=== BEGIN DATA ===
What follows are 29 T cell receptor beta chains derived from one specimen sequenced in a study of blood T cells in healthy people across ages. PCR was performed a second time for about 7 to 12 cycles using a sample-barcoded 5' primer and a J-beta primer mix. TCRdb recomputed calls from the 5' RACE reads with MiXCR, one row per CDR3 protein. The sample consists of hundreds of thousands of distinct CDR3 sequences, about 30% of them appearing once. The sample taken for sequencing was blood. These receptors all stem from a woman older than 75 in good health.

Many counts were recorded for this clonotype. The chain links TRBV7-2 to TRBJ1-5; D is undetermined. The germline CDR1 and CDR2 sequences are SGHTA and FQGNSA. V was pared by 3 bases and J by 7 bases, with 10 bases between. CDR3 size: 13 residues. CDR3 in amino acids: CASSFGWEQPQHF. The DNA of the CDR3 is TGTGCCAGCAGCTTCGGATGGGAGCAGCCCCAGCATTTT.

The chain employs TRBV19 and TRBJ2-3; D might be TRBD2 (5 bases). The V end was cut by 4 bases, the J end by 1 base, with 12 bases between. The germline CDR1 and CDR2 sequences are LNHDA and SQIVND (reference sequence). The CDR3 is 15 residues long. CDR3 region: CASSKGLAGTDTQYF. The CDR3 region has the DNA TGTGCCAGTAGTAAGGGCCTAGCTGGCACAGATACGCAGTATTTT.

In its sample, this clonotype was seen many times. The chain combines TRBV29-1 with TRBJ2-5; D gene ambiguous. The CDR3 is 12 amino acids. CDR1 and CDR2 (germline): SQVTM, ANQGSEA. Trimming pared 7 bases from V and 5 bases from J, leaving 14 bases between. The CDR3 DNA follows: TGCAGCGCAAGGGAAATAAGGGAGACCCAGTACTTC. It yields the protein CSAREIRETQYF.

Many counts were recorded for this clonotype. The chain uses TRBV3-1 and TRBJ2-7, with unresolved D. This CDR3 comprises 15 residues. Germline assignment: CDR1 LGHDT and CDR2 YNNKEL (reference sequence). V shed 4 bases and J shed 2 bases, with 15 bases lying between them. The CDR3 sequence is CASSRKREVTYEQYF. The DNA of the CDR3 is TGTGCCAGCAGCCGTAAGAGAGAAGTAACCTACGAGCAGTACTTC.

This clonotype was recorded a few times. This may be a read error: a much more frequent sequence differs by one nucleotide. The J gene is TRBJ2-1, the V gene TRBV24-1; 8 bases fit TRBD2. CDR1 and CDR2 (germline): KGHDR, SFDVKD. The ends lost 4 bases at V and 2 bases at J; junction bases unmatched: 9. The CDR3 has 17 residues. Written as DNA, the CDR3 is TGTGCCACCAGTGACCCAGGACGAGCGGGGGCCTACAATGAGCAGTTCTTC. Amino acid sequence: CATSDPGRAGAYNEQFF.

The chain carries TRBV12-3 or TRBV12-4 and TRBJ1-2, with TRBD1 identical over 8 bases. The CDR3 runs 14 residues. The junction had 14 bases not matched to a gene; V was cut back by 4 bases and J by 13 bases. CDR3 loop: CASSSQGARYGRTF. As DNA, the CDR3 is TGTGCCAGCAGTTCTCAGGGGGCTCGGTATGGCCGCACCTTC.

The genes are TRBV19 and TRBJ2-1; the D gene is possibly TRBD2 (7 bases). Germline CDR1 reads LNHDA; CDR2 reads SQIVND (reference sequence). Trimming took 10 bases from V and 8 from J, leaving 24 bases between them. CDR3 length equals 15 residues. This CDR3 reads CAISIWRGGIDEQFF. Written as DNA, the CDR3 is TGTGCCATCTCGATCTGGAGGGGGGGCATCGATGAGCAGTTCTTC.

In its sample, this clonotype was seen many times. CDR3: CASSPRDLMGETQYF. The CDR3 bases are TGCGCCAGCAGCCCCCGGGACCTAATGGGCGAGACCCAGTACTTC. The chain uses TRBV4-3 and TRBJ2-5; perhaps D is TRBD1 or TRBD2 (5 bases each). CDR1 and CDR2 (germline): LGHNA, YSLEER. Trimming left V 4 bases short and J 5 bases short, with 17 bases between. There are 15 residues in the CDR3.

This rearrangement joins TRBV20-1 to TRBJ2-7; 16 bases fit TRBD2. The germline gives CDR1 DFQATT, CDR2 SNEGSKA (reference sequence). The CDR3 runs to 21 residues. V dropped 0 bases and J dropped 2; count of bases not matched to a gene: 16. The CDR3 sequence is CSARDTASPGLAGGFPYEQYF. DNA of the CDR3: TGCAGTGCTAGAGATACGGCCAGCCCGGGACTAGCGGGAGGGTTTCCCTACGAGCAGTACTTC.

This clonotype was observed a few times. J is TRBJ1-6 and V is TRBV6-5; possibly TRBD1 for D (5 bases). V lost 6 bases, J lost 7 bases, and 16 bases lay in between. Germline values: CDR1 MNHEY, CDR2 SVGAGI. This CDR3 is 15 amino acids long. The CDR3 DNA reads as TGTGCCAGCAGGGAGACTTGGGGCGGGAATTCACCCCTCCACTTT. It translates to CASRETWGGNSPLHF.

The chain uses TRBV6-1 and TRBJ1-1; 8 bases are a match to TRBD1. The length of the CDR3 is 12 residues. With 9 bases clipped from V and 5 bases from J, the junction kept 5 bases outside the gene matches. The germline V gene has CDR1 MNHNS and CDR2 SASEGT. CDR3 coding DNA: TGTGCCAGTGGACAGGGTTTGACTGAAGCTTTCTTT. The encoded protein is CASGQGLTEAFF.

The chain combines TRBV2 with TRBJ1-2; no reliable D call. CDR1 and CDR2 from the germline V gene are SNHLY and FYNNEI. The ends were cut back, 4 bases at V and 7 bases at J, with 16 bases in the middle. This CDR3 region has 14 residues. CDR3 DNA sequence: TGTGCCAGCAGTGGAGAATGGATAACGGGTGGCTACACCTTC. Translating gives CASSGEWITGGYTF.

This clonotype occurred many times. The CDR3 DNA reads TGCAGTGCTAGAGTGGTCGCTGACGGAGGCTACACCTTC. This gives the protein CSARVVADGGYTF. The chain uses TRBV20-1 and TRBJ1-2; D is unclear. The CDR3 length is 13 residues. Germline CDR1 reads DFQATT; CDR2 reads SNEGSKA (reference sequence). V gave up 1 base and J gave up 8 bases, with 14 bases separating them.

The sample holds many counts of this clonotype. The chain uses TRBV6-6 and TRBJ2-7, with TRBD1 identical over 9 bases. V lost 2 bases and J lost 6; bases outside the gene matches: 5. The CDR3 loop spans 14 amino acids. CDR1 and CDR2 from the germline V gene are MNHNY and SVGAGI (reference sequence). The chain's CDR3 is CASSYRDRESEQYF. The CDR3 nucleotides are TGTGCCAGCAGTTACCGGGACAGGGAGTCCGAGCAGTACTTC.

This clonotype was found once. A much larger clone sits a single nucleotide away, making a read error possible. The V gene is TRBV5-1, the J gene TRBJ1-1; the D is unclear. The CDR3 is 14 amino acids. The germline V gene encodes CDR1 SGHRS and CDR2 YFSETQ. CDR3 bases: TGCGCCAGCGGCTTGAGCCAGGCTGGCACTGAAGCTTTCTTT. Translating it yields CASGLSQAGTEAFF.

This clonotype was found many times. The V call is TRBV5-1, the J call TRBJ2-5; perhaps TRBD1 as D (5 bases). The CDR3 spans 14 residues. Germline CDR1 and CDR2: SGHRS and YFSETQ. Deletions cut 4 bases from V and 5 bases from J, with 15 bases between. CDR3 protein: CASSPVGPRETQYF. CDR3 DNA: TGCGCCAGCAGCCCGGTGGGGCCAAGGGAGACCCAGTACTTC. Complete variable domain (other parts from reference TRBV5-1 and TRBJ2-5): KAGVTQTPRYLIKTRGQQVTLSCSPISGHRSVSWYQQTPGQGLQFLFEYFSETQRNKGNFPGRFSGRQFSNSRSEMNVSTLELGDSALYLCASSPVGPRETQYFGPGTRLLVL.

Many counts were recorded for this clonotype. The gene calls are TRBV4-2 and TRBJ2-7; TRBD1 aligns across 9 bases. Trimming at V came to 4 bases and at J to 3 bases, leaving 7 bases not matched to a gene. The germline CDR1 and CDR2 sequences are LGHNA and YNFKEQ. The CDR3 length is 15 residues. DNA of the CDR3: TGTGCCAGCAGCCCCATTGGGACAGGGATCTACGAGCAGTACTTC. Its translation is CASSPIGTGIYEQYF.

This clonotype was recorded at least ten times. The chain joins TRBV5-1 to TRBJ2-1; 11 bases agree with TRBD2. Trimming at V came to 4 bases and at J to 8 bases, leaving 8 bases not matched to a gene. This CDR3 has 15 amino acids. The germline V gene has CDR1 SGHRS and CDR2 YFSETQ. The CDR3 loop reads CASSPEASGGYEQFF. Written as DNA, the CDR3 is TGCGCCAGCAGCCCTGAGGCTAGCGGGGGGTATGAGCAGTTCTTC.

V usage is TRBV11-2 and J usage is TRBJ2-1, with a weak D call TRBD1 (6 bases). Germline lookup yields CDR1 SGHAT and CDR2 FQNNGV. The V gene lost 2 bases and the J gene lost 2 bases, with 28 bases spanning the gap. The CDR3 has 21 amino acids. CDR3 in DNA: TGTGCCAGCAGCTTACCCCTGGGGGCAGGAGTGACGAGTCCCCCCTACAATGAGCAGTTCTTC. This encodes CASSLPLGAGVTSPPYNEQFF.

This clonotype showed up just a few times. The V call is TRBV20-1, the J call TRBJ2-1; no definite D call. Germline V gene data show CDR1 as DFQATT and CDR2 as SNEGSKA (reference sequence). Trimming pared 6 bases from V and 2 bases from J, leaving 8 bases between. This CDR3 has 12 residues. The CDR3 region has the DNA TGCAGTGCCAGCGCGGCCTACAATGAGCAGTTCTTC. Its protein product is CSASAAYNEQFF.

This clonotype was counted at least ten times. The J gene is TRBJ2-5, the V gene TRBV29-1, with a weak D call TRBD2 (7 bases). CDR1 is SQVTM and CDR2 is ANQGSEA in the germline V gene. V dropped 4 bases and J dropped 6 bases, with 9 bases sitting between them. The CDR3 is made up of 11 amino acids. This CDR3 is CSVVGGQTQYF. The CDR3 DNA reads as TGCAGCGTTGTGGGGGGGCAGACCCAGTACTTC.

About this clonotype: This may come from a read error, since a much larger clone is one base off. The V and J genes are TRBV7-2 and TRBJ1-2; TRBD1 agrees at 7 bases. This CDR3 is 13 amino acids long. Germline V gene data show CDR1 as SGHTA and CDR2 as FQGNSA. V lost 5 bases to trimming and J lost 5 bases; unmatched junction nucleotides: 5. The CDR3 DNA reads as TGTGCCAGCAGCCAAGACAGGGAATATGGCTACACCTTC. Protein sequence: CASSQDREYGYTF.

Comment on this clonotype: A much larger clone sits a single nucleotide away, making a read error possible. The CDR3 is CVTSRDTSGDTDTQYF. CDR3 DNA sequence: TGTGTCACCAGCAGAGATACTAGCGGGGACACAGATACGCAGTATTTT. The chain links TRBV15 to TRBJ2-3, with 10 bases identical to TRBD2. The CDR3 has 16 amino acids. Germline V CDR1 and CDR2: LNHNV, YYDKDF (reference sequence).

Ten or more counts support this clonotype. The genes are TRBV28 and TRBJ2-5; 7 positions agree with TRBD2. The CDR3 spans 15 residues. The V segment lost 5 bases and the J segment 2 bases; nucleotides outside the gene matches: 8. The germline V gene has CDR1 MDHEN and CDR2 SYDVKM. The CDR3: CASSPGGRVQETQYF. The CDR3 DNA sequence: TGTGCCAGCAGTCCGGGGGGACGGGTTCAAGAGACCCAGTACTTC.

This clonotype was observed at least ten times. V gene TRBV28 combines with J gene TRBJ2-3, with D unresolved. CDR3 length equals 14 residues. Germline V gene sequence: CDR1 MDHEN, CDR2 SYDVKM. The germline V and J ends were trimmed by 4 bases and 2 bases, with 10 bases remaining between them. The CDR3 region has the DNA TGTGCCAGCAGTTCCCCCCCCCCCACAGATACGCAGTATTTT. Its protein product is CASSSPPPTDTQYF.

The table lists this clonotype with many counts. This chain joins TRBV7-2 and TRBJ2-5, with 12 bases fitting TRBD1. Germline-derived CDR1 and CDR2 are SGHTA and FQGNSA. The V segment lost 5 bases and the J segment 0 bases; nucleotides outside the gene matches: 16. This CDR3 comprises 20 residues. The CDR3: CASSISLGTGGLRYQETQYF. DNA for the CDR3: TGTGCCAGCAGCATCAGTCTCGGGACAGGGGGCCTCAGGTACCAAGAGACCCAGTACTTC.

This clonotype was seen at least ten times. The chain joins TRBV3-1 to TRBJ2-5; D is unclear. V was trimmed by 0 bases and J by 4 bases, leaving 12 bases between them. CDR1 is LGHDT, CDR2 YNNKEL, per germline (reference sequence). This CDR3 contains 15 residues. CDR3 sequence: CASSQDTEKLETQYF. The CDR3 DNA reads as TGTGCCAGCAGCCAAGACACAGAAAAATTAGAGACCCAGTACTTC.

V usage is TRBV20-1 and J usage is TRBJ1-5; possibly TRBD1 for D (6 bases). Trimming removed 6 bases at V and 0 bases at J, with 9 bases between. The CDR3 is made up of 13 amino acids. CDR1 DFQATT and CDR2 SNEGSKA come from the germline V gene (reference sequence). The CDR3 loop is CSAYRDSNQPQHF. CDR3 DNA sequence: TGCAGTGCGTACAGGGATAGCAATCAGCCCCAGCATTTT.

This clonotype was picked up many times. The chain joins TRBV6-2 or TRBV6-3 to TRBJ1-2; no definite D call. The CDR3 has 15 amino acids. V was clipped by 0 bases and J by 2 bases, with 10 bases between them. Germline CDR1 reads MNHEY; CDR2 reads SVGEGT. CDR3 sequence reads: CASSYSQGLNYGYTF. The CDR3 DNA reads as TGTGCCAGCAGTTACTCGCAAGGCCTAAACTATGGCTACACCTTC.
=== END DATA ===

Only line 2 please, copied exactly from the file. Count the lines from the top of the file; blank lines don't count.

Many counts were recorded for this clonotype. The chain links TRBV7-2 to TRBJ1-5; D is undetermined. The germline CDR1 and CDR2 sequences are SGHTA and FQGNSA. V was pared by 3 bases and J by 7 bases, with 10 bases between. CDR3 size: 13 residues. CDR3 in amino acids: CASSFGWEQPQHF. The DNA of the CDR3 is TGTGCCAGCAGCTTCGGATGGGAGCAGCCCCAGCATTTT.